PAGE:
Unlike previous Fitbit trackers, sleep tracking with the Charge HR is automatic, but aside from meaning you don't have to remember to switch it on, this feature is all but useless.
Sleep tracking in general on fitness trackers and smartwatches is close to pointless, as all you get is a graphical representation of how long you were asleep and if you woke up during the night but some are now using heart rate sensors to give you some more relevant feedback - sadly this is not the case with Fitbit.
The tracker does have a silent alarm feature where it vibrates, and this is handy, particularly if you sleep with someone waking up later than you.
While this is not a smartwatch, the Charge HR does offer one smartwatch-esqe feature in call notifications. With this switched on, any call coming to your phone will see the Charge HR vibrate and the name of the caller or their number appear on the screen.
Fitbit Charge HR: Software
The Fitbit Charge HR is set up using the Fitbit app and is a relatively painless procedure. If you have an account already from a previous tracker, it will simply import all this information and you are good to go.
Otherwise, it asks for some personal information (height, weight, age, sex) and asks you to set a daily goal for yourself.
The app is one of the better-looking companion apps and makes it easy to see your activity and track your progress (or lack of it). If you really want to, you will be able to track your food and water intake, but this seems like too much work and requires you to manually input everything you eat everyday.
Fitbit Charge HR: Battery life
The big benefit of a fitness tracker over a smartphone is not having to recharge them every day or two. While not quite the seven day battery life of the Jawbone UP24, you will get five days of use out of the Charge HR and recharging it only takes a couple of hours.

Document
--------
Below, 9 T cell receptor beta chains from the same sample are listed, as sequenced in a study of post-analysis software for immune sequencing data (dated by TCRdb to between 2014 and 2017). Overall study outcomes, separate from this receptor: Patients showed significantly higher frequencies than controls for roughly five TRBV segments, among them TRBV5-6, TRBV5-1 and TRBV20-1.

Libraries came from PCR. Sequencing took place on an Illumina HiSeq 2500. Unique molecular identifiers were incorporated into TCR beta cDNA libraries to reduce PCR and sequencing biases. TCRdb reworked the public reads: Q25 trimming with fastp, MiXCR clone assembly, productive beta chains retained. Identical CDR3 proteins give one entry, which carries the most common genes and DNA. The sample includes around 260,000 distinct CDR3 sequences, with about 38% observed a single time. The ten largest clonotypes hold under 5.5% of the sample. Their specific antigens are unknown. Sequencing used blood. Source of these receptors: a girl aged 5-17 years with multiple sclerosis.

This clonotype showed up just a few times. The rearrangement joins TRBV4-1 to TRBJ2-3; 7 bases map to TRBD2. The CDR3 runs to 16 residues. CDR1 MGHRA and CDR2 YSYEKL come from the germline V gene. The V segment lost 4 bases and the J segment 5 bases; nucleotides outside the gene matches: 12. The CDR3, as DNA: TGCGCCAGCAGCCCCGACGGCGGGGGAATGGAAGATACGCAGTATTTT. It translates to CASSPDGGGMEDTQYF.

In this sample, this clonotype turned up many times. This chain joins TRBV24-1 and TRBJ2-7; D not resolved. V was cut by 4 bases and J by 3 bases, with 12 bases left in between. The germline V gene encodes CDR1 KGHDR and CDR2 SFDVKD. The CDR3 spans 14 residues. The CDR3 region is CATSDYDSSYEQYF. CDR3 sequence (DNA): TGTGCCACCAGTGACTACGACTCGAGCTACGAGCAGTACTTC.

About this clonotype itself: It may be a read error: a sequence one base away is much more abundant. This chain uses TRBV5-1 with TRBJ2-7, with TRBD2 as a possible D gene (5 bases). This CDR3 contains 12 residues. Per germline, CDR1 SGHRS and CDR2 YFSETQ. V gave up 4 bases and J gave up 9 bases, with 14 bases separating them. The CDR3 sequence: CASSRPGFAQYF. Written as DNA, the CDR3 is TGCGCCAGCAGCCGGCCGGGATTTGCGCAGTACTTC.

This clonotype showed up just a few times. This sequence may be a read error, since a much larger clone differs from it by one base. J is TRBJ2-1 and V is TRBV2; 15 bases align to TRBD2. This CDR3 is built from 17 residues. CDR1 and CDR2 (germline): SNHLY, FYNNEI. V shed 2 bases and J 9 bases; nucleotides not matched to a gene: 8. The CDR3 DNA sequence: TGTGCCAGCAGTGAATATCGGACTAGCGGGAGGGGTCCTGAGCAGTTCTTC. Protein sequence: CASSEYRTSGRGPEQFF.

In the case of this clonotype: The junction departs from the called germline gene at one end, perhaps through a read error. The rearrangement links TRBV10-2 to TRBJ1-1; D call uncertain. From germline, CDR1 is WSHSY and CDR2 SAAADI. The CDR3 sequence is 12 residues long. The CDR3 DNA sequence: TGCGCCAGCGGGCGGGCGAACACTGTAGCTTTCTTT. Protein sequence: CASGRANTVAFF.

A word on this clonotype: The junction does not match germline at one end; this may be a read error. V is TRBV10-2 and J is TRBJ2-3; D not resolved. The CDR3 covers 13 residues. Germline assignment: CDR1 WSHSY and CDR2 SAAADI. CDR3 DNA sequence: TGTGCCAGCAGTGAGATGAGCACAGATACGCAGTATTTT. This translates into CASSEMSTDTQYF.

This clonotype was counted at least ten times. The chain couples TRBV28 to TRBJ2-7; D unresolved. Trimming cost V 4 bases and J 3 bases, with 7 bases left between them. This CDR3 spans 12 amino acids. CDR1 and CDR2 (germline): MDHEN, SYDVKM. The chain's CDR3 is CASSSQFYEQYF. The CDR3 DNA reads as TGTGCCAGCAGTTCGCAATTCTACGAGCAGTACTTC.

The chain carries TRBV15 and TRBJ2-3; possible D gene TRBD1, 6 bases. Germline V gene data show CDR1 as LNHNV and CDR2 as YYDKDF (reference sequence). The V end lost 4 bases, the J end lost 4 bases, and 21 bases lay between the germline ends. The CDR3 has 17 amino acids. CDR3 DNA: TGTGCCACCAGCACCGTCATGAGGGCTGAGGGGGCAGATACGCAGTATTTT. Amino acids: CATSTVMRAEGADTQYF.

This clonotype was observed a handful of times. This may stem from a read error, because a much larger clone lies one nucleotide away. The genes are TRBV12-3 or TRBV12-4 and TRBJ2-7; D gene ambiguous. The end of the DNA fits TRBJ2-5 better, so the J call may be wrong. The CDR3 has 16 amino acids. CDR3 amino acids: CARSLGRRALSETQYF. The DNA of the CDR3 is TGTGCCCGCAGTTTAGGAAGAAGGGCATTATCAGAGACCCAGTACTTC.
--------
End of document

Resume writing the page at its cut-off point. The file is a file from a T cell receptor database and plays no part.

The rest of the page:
The downside is that the Charge HR uses a proprietary charger so you won't be able to borrow a microUSB charger from anyone.
Fitbit Charge HR: Verdict
At £119 the Fitbit Charge HR is around the same price as the Jawbone UP24 was when it launched but that has now dropped to around £62 with Jawbone launching new fitness trackers just this week, including one which allows users to make payments with American Express cards.
Fitness trackers are available at much lower prices than the Charge HR and they are only going to continue to decline in price during 2015. Xiaomi, the Chinese internet company, sells its Mi Band for the equivalent of £8.50 in China and is set to launch in Europe and the US this year, bringing even more competition to the market.
Therefore it is a pity that Fitbit's Charge HR doesn't do more with its heart-rate monitor. The problem lies not in the data collected but in how that is used, analysis and interpreted to help the user improve their fitness.
Aimed at casual users rather than fitness freaks, the lack of advice and serious insight into your activity and sleep, mean the Charge HR is a missed opportunity.